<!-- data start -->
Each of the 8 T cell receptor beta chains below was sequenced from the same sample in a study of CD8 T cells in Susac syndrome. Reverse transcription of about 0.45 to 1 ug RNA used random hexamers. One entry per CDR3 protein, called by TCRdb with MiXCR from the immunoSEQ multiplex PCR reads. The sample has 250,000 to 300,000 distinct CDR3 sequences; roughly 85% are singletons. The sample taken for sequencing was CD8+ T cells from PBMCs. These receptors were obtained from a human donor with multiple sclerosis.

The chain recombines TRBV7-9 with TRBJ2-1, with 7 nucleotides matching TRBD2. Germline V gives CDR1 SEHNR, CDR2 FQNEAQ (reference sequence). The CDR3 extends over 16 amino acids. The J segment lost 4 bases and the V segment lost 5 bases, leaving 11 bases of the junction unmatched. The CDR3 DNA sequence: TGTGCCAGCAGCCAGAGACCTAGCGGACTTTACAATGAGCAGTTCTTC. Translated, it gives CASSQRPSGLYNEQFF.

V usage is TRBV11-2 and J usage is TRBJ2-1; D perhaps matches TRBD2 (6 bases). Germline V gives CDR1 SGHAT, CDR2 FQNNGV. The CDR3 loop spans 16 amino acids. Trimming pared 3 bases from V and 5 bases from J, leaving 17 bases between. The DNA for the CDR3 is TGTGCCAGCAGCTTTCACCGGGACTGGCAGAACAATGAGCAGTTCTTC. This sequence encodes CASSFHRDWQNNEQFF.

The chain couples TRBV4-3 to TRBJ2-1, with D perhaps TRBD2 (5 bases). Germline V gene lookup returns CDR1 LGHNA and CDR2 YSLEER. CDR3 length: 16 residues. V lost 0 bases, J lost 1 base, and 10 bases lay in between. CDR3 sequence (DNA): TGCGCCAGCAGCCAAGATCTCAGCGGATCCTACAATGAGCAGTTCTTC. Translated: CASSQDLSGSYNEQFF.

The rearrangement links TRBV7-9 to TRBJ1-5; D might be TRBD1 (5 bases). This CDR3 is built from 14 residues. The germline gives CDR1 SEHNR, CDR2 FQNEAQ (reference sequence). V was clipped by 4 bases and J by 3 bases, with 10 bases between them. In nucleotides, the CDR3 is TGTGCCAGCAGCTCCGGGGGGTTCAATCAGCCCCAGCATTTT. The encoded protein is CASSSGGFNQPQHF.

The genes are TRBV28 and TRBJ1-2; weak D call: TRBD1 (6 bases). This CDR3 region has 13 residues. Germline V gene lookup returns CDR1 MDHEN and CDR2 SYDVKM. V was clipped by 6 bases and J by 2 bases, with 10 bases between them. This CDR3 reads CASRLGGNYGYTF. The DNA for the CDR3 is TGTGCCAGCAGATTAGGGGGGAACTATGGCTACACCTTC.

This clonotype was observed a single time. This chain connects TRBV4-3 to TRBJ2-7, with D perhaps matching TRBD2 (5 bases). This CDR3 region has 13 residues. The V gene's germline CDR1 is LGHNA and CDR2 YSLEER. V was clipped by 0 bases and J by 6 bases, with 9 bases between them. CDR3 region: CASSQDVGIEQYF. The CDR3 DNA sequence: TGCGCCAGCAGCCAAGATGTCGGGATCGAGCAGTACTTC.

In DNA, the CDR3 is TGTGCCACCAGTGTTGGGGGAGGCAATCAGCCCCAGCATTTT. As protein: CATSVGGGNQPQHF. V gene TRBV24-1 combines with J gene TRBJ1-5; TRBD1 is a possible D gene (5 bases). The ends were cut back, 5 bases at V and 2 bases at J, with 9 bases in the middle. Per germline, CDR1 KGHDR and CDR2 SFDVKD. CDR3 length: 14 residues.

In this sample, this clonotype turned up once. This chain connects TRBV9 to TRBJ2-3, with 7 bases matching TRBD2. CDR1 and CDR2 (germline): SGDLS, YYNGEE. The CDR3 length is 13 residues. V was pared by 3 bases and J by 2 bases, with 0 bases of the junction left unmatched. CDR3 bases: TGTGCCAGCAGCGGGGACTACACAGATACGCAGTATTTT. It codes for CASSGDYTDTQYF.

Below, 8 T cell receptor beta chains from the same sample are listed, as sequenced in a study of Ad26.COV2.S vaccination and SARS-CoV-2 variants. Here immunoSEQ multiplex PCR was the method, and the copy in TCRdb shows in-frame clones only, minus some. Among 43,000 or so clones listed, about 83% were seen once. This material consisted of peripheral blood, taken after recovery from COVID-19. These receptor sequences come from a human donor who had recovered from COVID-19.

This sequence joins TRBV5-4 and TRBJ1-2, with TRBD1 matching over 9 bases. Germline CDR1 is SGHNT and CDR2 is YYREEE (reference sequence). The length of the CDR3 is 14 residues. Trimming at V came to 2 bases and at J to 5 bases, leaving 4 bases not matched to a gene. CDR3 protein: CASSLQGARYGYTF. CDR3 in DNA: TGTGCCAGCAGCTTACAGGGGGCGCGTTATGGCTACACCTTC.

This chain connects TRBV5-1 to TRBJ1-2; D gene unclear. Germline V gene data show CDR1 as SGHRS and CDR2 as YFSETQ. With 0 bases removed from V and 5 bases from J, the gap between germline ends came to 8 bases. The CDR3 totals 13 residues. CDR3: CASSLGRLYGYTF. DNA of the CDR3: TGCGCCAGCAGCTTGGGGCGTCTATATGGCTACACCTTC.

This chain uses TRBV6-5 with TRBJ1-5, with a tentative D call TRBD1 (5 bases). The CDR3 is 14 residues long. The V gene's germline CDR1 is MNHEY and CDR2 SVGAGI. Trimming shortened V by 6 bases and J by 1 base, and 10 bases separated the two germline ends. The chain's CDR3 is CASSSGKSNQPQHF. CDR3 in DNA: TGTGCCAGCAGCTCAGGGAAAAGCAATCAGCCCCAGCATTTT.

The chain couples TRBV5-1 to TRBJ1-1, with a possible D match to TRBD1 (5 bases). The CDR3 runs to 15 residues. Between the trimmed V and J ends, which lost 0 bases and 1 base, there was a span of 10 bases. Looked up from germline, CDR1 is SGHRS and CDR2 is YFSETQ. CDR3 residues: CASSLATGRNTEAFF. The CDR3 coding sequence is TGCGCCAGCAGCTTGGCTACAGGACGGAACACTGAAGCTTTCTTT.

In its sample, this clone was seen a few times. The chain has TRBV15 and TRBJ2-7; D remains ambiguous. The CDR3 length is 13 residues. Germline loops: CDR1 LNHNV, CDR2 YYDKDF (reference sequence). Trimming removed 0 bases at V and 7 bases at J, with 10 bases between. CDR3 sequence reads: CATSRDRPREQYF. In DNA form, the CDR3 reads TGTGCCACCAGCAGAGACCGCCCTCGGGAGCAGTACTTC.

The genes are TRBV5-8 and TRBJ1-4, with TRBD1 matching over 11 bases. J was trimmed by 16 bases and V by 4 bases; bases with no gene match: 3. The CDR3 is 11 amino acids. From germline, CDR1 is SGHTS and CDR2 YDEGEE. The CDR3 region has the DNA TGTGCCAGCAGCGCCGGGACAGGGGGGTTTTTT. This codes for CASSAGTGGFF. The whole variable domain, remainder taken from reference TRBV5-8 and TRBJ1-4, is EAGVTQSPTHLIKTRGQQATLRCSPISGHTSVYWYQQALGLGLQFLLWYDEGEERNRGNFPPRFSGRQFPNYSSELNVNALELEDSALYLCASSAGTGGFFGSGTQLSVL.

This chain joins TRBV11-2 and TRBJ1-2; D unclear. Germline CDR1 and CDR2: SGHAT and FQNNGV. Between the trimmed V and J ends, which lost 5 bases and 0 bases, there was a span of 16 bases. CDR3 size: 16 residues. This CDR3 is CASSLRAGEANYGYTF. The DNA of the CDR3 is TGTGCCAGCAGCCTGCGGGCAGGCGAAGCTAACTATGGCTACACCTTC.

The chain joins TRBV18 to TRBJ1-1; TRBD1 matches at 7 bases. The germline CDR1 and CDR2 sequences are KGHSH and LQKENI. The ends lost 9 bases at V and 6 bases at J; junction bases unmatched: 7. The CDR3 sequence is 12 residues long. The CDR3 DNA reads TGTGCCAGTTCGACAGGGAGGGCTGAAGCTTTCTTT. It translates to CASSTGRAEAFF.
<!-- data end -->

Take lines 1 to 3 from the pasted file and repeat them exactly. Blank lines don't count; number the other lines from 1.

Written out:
Each of the 8 T cell receptor beta chains below was sequenced from the same sample in a study of CD8 T cells in Susac syndrome. Reverse transcription of about 0.45 to 1 ug RNA used random hexamers. One entry per CDR3 protein, called by TCRdb with MiXCR from the immunoSEQ multiplex PCR reads. The sample has 250,000 to 300,000 distinct CDR3 sequences; roughly 85% are singletons. The sample taken for sequencing was CD8+ T cells from PBMCs. These receptors were obtained from a human donor with multiple sclerosis.

The chain recombines TRBV7-9 with TRBJ2-1, with 7 nucleotides matching TRBD2. Germline V gives CDR1 SEHNR, CDR2 FQNEAQ (reference sequence). The CDR3 extends over 16 amino acids. The J segment lost 4 bases and the V segment lost 5 bases, leaving 11 bases of the junction unmatched. The CDR3 DNA sequence: TGTGCCAGCAGCCAGAGACCTAGCGGACTTTACAATGAGCAGTTCTTC. Translated, it gives CASSQRPSGLYNEQFF.

V usage is TRBV11-2 and J usage is TRBJ2-1; D perhaps matches TRBD2 (6 bases). Germline V gives CDR1 SGHAT, CDR2 FQNNGV. The CDR3 loop spans 16 amino acids. Trimming pared 3 bases from V and 5 bases from J, leaving 17 bases between. The DNA for the CDR3 is TGTGCCAGCAGCTTTCACCGGGACTGGCAGAACAATGAGCAGTTCTTC. This sequence encodes CASSFHRDWQNNEQFF.